I perform this dance each and every time I begin to recover from anything, be that an illness, surgery, injury, or disease.

I call this dance “The Old Four Step.” As I get older I’ve noticed my steps backwards are longer in length, and frequently involve pain.

This makes me wonder why “The Old Four Step" is my go to dance?

It's as though I haven't learned the intensity of misery from "The Old Four Step" makes it a dance I should avoid like the plague.

What about you? Do you have a “recovery dance” that takes you further away from your recovery?

Rick Redner and his wife Brenda Redner wrote two award winning books. The first:
I Left My Prostate in San Francisco-Where's Yours?
provides men and couples with information and support before, during and after prostate surgery.

Their second book was written for couples living with erectile dysfunction. After living with erectile dysfunction for four years, Rick chose penile implant surgery. The couple share how implant surgery changed their lives and relationship.
The title of their second book is:
Everything You Never Wanted to Know About Erectile Dysfunction and Penile Implants.

Saturday, May 4, 2019

A Valuable Lesson On a Sleepless Night

This is the second of three Florida vacations where I became seriously ill while vacationing. 
I was diagnosed with pneumonia. I've been mad, angry, discouraged, and disheartened.
This Bible verse described my attitude to a tee:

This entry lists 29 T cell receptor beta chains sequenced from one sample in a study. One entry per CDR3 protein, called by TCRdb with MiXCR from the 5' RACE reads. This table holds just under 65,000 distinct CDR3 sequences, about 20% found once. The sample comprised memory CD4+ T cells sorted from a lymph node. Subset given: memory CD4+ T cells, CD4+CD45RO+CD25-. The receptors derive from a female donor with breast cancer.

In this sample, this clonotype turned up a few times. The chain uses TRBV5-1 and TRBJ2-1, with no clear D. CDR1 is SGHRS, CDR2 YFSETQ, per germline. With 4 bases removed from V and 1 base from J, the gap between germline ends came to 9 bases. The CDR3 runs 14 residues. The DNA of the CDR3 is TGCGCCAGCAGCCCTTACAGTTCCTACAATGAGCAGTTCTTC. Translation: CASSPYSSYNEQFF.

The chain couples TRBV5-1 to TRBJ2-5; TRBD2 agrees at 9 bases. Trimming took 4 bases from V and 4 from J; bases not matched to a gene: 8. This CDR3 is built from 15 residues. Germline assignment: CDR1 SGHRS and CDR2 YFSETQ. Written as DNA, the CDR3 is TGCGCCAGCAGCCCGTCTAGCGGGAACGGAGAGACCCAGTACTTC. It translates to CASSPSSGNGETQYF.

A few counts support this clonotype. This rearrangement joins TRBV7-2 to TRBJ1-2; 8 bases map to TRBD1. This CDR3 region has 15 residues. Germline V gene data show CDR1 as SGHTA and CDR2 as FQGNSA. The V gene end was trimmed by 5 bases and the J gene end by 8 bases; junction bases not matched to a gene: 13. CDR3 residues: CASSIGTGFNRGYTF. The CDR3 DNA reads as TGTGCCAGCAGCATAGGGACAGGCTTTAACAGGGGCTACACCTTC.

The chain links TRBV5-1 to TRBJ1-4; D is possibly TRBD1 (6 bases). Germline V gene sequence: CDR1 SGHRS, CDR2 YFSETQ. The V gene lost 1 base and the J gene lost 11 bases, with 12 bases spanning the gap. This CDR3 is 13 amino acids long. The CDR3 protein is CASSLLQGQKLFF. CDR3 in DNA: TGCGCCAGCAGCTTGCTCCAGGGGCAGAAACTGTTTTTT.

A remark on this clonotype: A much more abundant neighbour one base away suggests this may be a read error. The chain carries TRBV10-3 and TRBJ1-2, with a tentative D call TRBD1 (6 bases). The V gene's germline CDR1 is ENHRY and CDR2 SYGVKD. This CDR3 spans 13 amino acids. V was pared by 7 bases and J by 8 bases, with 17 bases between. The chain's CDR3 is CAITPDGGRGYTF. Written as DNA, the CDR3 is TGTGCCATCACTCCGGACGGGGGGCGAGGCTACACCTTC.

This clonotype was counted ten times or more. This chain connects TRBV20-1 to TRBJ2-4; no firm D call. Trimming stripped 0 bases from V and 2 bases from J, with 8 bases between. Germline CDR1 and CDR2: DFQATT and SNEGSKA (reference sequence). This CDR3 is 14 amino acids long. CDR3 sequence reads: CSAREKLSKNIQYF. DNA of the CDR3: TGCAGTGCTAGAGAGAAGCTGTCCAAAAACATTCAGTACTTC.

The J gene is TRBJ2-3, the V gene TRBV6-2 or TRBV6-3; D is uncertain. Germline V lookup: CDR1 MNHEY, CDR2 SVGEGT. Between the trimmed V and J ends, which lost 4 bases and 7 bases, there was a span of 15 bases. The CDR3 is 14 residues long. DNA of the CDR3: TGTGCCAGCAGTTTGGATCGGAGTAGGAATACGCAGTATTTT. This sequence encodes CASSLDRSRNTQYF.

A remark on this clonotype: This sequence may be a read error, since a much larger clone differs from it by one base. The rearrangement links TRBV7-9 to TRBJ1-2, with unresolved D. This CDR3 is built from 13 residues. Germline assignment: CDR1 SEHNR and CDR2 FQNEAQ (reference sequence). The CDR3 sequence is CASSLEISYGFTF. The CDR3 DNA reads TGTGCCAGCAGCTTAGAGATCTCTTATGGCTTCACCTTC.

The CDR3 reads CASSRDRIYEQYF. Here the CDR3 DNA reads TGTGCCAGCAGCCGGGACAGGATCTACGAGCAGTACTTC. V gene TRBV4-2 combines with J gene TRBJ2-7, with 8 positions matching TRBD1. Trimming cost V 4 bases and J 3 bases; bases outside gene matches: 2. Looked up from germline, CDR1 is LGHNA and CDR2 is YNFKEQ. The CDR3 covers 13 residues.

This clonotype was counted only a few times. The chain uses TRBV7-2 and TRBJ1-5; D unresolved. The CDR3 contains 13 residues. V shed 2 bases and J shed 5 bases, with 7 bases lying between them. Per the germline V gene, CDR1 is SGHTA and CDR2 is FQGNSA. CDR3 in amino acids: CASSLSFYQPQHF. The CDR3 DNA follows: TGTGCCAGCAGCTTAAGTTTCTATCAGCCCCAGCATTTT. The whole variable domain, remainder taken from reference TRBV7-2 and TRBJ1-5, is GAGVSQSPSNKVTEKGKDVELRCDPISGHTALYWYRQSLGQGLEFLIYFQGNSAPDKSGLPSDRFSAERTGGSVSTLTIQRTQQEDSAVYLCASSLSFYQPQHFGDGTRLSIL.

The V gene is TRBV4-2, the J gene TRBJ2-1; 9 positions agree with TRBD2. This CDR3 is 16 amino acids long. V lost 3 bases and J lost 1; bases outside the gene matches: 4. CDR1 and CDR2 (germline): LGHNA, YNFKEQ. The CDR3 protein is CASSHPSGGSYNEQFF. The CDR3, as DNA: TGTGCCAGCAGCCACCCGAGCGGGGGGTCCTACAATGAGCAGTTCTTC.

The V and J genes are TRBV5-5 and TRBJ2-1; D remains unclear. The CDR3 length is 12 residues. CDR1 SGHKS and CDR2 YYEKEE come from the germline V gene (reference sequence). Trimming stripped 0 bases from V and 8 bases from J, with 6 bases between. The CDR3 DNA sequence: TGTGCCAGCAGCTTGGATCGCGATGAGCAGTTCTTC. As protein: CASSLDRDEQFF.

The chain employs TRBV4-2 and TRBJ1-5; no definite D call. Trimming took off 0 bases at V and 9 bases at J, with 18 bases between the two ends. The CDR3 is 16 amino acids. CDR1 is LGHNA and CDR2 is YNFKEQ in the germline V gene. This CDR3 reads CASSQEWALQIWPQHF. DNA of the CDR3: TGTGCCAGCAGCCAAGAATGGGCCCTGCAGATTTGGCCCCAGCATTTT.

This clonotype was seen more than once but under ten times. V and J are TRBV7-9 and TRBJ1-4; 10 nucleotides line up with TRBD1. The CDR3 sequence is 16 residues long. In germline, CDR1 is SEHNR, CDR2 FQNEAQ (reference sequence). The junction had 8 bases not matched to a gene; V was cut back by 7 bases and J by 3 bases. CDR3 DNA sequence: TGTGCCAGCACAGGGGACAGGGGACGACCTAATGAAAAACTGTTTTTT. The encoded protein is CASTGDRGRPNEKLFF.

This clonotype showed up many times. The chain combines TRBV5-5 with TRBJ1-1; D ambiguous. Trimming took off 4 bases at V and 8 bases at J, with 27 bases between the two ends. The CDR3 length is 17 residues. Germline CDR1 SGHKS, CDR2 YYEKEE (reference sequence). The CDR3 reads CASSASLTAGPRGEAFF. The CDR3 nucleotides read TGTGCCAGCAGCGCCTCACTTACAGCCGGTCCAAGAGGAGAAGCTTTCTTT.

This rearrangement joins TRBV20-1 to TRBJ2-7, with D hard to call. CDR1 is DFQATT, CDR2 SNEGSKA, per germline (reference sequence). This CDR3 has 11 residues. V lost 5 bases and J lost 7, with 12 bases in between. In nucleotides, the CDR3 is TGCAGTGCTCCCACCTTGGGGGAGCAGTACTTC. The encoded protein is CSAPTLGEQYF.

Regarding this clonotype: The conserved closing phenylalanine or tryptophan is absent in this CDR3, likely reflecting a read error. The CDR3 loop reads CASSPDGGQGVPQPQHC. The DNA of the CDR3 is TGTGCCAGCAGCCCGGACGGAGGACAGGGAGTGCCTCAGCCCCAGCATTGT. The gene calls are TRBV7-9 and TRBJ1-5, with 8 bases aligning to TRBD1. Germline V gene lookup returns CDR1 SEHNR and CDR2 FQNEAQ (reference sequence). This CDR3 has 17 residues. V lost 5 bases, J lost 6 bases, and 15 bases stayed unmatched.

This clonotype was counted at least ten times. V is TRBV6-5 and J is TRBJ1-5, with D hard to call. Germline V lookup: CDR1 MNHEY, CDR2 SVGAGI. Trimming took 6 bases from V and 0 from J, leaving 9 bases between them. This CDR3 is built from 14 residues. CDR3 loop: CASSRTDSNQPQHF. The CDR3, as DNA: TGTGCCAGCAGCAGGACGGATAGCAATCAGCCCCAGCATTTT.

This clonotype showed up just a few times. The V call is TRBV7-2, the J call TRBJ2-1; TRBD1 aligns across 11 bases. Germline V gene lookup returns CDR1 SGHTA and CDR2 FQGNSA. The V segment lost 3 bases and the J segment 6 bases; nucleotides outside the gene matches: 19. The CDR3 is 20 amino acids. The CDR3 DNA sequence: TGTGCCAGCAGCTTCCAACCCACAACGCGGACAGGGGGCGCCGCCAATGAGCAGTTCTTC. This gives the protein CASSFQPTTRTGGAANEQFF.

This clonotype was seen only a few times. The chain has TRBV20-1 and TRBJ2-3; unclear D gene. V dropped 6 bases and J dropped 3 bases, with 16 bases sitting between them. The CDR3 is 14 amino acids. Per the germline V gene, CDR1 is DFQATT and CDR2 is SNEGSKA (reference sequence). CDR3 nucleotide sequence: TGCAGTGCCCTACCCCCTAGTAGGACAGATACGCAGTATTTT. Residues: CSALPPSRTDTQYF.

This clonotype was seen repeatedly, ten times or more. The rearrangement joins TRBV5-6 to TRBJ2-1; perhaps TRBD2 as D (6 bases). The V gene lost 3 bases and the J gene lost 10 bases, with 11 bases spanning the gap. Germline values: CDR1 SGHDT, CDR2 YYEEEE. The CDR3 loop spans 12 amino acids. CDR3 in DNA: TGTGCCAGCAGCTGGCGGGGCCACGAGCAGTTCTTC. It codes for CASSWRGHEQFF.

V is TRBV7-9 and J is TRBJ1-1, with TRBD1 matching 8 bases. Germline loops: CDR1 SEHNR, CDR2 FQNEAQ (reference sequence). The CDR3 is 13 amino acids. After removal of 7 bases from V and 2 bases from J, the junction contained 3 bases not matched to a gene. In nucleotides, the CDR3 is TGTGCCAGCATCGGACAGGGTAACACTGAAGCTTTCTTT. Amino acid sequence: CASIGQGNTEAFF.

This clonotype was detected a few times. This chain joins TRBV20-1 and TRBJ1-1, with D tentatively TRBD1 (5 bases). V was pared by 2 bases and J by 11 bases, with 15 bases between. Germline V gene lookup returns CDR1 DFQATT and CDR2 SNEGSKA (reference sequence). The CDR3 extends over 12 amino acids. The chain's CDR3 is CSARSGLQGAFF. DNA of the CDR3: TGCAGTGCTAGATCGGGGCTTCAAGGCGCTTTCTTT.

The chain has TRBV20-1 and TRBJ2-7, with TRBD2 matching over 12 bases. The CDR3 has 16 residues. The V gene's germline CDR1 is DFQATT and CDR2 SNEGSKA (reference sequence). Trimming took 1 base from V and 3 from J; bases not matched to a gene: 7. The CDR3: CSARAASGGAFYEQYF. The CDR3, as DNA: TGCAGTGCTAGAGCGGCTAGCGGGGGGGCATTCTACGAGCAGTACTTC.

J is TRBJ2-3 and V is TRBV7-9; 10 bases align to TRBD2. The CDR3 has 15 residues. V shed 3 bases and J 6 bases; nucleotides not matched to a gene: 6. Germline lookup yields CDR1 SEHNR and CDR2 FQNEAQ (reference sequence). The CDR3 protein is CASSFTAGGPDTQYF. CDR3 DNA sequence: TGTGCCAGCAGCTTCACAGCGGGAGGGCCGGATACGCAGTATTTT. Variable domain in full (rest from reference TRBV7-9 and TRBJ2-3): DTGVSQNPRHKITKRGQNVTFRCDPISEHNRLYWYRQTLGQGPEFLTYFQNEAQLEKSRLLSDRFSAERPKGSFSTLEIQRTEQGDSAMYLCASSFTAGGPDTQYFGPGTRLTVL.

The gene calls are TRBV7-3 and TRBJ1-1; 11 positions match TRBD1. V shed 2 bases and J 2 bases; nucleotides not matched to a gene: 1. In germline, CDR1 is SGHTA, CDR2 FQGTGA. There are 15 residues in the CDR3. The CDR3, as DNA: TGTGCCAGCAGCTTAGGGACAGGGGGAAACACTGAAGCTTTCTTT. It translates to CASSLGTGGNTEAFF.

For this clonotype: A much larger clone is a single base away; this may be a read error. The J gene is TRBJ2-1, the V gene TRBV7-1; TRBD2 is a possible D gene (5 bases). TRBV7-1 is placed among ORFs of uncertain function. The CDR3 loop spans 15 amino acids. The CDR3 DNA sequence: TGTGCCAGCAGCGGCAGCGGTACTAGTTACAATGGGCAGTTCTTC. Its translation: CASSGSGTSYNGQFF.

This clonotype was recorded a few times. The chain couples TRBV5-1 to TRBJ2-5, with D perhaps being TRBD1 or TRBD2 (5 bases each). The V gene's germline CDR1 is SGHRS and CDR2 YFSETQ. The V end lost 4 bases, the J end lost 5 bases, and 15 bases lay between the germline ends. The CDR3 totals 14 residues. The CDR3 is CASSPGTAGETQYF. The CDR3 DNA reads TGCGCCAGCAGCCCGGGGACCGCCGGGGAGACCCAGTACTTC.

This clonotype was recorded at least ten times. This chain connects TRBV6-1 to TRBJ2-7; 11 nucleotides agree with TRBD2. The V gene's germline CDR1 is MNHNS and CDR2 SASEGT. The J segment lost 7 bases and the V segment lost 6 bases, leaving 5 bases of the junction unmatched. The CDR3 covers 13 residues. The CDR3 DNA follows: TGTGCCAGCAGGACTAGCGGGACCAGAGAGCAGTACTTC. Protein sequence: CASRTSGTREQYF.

"Remember now your Creator in the days of your youth,
Before the difficult days come,
And the years draw near when you say,
“I have no pleasure in them."
Ecc 12:1


For the record, my first few YEARS of living without a prostate didn't give me much pleasure. Especially with the loss of urinary control, ejaculation, and four years of coping with erectile dysfunction.

Can you relate?

Late in the evening, I had the opportunity to connect with a Christian sister in Christ on Facebook. After our uplifting conversation, this event came to mind:
My last visit with my Pastor, Don Nelson was days before he died as a result of cancer.. I wasn't able to understand much of anything he tried to tell me. 

I was able to understand this one sentence:
He said "Rick you've been a good friend." 
Those were his last words to me, and they were/are still treasured.

Shortly after that, he motioned with his hand for his secretary who was also visiting ( she was his secretary for more than 25 years) to come closer to him. She came closer. He waved again, and she came right by his face. He lifted his head and kissed her. After the kiss, his head plopped down on his pillow from exhaustion. Blanche was in tears. She told me she'd remember that kiss for the rest of her life. 

I hope I remember Pastor Don's last words to me, for the rest of my life. The truth is I hadn't thought of that memory or the lesson I’d learned, for many years.